This book was okay I read it over a very spread out amount of time, which is never good for reading books, but also in part speaks to how this book just didn t grab me I was convinced by the end that McDonnell was right to identify how the Odawa had been left out of narratives, and I generally believed the power they held over the region I just got caught up in the details and it made it...


  4. says:

    As soon as Europeans arrived in North America, they planted flags and boldly claimed possession of vast swathes of territory Over the next several centuries they imagined that the few towns they set up, some scattered missions and outposts, and the travels of some trappers and traders amounted to sovereignty In their eyes, small in number though they often were, they took the lead parts in a grand, world historical drama about the winning of a new continent the bit parts, the non speaking parts, belonged to Indigenous people That was not the reality For centuries the crucial decisions were not made by the Europeans but by Indigenous leaders and the most fateful events took place not in London, Paris, or Quebec, but in the woods In the usual narrative, First Nations appear dimly in the background, brought into focus only when they impinge directly upon European ambitions raiding colonists, fighting as allies in inter European conflicts, signing treaties, ceding lands Modern research, however, is revealing that First Nations were clearly dominant in North America from the first arrival of the Europeans until nearly the nineteenth century, after the American War of...


  5. says:

    I stopped reading this book at 29%, but in all fairness I need to explain why Though Masters of Empire Great Lakes Indians and the Making of America is well done, and interesting, I found my curiosity stimulated enough that I wanted breadth and depth in the history And nosing around, I think I found just the book The Middle Ground Indians, Empires, and Republics in the Great Lakes Region, 1650 1815, which I have begun reading a classic of its kind, a finalist for the Pulitzer Prize, and, I think, the substantial thing I m wanting.To clarify my perspective, I should point out that I am personally fascinated with Native Americans in general, and particularly by a subset of that category the Seneca on whose former land my house now sits, not ten miles from Ganondagan...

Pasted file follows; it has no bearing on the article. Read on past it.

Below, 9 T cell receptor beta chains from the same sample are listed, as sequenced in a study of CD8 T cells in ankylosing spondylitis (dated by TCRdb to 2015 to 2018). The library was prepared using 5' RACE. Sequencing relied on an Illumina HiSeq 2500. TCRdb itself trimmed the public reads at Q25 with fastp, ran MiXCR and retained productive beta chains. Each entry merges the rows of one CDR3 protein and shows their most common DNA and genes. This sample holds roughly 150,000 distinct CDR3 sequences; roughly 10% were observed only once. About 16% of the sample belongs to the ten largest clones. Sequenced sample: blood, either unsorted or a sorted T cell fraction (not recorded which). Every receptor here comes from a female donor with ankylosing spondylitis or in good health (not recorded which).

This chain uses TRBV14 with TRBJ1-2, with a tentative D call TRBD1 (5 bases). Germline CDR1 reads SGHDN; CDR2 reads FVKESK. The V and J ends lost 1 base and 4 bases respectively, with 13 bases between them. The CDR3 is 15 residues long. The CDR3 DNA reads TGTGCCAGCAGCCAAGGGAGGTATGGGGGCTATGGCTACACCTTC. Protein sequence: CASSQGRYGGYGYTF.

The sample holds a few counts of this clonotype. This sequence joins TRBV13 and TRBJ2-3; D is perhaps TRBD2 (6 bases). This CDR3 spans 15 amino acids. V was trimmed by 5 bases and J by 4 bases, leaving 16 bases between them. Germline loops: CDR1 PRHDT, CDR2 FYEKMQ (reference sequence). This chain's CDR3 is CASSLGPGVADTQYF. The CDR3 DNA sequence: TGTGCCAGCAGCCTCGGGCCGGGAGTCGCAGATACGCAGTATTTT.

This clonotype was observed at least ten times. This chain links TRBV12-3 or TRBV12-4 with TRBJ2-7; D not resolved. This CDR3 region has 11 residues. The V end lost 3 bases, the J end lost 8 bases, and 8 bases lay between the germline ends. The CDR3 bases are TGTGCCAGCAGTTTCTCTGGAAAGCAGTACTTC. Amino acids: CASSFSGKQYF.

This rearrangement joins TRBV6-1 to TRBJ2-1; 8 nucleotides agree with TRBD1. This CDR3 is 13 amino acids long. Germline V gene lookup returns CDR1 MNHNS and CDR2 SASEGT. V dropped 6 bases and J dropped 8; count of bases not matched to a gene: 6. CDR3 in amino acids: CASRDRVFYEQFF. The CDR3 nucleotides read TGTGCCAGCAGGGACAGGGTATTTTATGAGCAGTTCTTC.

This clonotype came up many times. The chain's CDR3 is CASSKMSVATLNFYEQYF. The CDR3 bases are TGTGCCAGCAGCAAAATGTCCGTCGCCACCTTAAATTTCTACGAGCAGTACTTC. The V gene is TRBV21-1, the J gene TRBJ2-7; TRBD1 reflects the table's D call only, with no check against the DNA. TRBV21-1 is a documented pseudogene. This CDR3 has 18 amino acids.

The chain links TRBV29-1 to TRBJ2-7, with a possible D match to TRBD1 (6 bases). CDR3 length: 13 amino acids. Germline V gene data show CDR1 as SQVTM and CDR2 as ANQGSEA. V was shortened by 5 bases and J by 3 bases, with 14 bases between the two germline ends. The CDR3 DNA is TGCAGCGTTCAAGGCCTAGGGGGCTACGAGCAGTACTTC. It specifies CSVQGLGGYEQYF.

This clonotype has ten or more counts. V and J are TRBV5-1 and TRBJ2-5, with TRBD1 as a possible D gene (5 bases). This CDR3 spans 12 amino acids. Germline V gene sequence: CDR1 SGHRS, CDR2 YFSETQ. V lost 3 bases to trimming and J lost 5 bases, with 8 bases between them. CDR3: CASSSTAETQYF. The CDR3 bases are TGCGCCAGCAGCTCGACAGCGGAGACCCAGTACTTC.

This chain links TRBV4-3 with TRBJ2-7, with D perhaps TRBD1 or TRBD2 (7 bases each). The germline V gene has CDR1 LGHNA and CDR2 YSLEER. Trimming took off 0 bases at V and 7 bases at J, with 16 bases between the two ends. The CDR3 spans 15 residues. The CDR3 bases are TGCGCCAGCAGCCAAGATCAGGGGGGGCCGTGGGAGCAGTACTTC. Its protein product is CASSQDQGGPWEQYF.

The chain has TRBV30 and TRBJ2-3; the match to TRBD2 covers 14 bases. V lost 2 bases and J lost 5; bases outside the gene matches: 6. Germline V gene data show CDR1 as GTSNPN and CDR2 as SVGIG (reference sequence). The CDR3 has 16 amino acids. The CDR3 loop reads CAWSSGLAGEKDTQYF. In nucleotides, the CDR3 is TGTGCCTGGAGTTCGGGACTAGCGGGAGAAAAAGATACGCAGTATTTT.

6. says:

    Comprehensively researched in both early French and English sources, Mc Donnall relates the important role played by Anishinabe natives in forming the histories of America and Canada The Anishinabe were Algonquins, comprised of many tribes like the Ottawa and Ojibwas, who occupied the Michilimackinac and Sault St Marie straits in the Great Lakes during the early years of European settlement in North America The author makes a case for appreciating the Native American perspective of events prior to and during the French Indian conflict, the American Revolution, and the War of 1812 This is not an easy read for the serious student of history since it is accompanied by copious notes which serve to demonstrate and verify the observations made by the various eye witnesses and government administrators of that era Despite the academic approach to this subject the story is told in such a way that it does not become tedious or too pedagogic This book would be an excellent addition to the libr...


  7. says:

    Very interesting and informative, very well researched and well written This is a particularly good example of the new style of researching and writing about Native American history, the attempt to try to approach it from the perspective of the subject, which was very much the opposite from most American books of the 20th century, which was only to look at the Indian from the white American perspective Whic...


  8. says:

    As a longtime Chicagoan and recent transplant to southwest Michigan, I thought it would be good to brush up on the history of the regional native tribes There is a lot of information in this book and some interesting reformulations of English, French...


  9. says:

    Fascinating survey of the Indian empire in the Great Lakes region of North America that held sway for two centuries, and through complex intra tribal relations and balancing the empires of England and France survived, until swept away by the Americans.


  10. says:

    I read this book when it first came out and just re read it for my Native American history course Not only does McDonnell masterfully frame his historical narrative to put the Odawa firmly at the center of the eighteenth century pays d en haut, his prose is crisp, clear, and eminently readable.